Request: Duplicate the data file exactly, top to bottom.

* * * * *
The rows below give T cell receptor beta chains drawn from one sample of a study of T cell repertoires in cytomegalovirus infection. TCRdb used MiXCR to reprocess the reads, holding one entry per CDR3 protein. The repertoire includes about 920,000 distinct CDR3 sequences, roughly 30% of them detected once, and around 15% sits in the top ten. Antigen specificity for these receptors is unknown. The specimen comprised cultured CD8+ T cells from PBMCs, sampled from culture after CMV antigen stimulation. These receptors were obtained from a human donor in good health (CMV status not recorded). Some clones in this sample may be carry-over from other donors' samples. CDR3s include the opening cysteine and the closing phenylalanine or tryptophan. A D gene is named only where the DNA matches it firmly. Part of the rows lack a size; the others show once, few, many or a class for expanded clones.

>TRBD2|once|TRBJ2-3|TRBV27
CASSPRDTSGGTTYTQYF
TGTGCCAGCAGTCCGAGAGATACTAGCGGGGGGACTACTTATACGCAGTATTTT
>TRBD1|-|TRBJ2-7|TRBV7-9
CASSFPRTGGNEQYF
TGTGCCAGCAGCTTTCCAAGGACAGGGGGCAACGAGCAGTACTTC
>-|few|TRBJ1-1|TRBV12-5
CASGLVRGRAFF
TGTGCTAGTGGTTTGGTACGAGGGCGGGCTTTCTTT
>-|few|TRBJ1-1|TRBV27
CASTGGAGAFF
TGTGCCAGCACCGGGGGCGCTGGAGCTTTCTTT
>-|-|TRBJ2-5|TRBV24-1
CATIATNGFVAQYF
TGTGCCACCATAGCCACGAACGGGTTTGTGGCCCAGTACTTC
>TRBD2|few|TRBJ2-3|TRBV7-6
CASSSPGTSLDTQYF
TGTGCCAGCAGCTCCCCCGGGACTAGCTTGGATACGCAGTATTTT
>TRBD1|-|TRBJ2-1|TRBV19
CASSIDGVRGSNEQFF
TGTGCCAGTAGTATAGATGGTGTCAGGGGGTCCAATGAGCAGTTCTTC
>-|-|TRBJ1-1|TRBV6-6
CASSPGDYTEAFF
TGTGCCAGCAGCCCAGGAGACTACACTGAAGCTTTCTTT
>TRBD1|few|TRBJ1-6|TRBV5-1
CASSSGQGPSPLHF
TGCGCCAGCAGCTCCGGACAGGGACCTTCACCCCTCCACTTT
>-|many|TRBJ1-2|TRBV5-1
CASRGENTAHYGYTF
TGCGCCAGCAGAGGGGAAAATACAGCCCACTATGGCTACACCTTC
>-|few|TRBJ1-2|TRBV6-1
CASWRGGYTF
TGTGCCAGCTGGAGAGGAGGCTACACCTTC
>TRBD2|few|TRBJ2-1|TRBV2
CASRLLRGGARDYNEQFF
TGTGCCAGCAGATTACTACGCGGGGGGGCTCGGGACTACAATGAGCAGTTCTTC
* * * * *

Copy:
The rows below give T cell receptor beta chains drawn from one sample of a study of T cell repertoires in cytomegalovirus infection. TCRdb used MiXCR to reprocess the reads, holding one entry per CDR3 protein. The repertoire includes about 920,000 distinct CDR3 sequences, roughly 30% of them detected once, and around 15% sits in the top ten. Antigen specificity for these receptors is unknown. The specimen comprised cultured CD8+ T cells from PBMCs, sampled from culture after CMV antigen stimulation. These receptors were obtained from a human donor in good health (CMV status not recorded). Some clones in this sample may be carry-over from other donors' samples. CDR3s include the opening cysteine and the closing phenylalanine or tryptophan. A D gene is named only where the DNA matches it firmly. Part of the rows lack a size; the others show once, few, many or a class for expanded clones.

>TRBD2|once|TRBJ2-3|TRBV27
CASSPRDTSGGTTYTQYF
TGTGCCAGCAGTCCGAGAGATACTAGCGGGGGGACTACTTATACGCAGTATTTT
>TRBD1|-|TRBJ2-7|TRBV7-9
CASSFPRTGGNEQYF
TGTGCCAGCAGCTTTCCAAGGACAGGGGGCAACGAGCAGTACTTC
>-|few|TRBJ1-1|TRBV12-5
CASGLVRGRAFF
TGTGCTAGTGGTTTGGTACGAGGGCGGGCTTTCTTT
>-|few|TRBJ1-1|TRBV27
CASTGGAGAFF
TGTGCCAGCACCGGGGGCGCTGGAGCTTTCTTT
>-|-|TRBJ2-5|TRBV24-1
CATIATNGFVAQYF
TGTGCCACCATAGCCACGAACGGGTTTGTGGCCCAGTACTTC
>TRBD2|few|TRBJ2-3|TRBV7-6
CASSSPGTSLDTQYF
TGTGCCAGCAGCTCCCCCGGGACTAGCTTGGATACGCAGTATTTT
>TRBD1|-|TRBJ2-1|TRBV19
CASSIDGVRGSNEQFF
TGTGCCAGTAGTATAGATGGTGTCAGGGGGTCCAATGAGCAGTTCTTC
>-|-|TRBJ1-1|TRBV6-6
CASSPGDYTEAFF
TGTGCCAGCAGCCCAGGAGACTACACTGAAGCTTTCTTT
>TRBD1|few|TRBJ1-6|TRBV5-1
CASSSGQGPSPLHF
TGCGCCAGCAGCTCCGGACAGGGACCTTCACCCCTCCACTTT
>-|many|TRBJ1-2|TRBV5-1
CASRGENTAHYGYTF
TGCGCCAGCAGAGGGGAAAATACAGCCCACTATGGCTACACCTTC
>-|few|TRBJ1-2|TRBV6-1
CASWRGGYTF
TGTGCCAGCTGGAGAGGAGGCTACACCTTC
>TRBD2|few|TRBJ2-1|TRBV2
CASRLLRGGARDYNEQFF
TGTGCCAGCAGATTACTACGCGGGGGGGCTCGGGACTACAATGAGCAGTTCTTC